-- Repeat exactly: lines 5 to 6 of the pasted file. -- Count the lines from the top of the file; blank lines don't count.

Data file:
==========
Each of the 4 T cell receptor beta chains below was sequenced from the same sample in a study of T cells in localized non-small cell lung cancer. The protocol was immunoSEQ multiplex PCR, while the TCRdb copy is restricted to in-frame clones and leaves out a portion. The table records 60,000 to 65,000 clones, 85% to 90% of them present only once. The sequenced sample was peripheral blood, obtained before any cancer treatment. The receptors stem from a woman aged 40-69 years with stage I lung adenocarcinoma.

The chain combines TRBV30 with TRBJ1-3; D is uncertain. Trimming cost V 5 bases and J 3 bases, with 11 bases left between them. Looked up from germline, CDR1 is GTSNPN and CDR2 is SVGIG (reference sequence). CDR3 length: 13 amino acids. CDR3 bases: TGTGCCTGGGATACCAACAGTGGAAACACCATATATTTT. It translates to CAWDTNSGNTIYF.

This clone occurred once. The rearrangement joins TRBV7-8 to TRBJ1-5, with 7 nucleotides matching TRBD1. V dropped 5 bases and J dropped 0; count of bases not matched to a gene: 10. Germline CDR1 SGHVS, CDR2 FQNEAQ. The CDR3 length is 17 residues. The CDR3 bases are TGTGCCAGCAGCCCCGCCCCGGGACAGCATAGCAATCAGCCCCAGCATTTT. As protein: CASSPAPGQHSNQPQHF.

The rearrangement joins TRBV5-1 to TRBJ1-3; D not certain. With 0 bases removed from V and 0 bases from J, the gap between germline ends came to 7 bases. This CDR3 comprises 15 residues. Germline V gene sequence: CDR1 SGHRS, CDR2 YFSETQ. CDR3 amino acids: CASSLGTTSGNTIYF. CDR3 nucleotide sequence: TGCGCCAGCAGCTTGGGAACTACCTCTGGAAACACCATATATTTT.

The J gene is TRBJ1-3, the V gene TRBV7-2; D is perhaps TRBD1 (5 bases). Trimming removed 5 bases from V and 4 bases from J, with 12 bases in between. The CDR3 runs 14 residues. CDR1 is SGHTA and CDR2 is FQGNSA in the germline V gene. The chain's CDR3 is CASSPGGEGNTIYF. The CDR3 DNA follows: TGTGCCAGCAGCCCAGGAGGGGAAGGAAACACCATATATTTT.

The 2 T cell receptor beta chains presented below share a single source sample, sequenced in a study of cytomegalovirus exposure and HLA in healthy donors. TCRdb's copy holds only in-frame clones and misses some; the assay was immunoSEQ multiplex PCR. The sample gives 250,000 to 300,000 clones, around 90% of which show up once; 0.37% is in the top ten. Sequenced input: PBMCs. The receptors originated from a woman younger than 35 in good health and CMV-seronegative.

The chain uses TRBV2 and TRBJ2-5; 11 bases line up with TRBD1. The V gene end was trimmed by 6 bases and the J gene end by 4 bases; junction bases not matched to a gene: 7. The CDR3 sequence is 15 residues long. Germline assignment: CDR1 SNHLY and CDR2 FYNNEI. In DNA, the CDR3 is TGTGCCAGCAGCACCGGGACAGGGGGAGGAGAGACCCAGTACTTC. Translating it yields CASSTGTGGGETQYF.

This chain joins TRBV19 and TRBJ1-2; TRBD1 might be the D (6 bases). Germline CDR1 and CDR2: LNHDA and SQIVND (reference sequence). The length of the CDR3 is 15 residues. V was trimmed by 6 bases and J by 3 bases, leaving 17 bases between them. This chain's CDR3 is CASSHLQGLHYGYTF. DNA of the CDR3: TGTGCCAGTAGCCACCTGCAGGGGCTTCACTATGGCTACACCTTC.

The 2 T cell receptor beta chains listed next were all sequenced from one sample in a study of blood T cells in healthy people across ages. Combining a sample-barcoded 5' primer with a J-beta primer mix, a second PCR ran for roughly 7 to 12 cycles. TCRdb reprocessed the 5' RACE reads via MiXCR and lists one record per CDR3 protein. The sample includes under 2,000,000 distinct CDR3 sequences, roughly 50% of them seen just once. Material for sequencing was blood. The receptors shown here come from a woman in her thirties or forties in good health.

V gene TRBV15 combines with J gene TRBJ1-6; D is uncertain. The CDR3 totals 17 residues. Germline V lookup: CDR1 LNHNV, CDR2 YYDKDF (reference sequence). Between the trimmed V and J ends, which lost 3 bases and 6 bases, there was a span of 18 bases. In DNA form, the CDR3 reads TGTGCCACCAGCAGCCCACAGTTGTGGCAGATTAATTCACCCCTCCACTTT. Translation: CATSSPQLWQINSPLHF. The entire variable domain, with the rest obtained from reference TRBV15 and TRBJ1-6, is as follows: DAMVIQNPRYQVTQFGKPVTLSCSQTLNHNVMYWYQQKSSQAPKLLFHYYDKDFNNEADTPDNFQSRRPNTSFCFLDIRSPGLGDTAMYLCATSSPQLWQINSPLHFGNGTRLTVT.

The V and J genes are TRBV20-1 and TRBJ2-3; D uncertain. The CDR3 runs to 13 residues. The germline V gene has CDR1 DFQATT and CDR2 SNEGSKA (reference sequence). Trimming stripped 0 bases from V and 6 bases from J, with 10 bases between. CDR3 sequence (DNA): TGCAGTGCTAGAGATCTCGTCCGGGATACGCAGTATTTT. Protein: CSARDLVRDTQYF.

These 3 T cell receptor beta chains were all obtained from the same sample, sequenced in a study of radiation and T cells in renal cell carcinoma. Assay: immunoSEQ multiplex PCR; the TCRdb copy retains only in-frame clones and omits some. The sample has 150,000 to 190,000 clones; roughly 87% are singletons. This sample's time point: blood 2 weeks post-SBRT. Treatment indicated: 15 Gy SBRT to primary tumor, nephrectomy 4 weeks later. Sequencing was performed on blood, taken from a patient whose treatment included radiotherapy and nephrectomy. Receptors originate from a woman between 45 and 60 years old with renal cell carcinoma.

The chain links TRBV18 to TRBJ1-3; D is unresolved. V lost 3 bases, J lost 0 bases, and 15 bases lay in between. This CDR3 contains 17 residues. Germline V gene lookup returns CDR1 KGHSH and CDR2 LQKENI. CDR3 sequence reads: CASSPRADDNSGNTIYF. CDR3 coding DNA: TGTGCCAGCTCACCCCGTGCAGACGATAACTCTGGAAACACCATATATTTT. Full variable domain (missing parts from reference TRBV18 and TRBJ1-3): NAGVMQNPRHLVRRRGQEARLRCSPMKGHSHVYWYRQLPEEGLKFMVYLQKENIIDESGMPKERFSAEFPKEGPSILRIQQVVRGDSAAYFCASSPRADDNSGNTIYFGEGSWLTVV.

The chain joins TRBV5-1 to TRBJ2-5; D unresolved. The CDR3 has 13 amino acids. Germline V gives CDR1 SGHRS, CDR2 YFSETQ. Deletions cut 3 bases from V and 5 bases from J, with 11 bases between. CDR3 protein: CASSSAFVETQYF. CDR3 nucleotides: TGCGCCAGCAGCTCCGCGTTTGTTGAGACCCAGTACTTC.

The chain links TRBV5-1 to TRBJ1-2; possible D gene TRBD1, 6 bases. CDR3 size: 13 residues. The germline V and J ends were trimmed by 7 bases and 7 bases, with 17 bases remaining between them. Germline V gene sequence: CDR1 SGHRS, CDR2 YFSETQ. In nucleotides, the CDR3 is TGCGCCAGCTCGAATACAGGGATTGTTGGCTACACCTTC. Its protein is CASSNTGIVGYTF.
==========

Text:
The J gene is TRBJ1-3, the V gene TRBV7-2; D is perhaps TRBD1 (5 bases). Trimming removed 5 bases from V and 4 bases from J, with 12 bases in between. The CDR3 runs 14 residues. CDR1 is SGHTA and CDR2 is FQGNSA in the germline V gene. The chain's CDR3 is CASSPGGEGNTIYF. The CDR3 DNA follows: TGTGCCAGCAGCCCAGGAGGGGAAGGAAACACCATATATTTT.

The 2 T cell receptor beta chains presented below share a single source sample, sequenced in a study of cytomegalovirus exposure and HLA in healthy donors. TCRdb's copy holds only in-frame clones and misses some; the assay was immunoSEQ multiplex PCR. The sample gives 250,000 to 300,000 clones, around 90% of which show up once; 0.37% is in the top ten. Sequenced input: PBMCs. The receptors originated from a woman younger than 35 in good health and CMV-seronegative.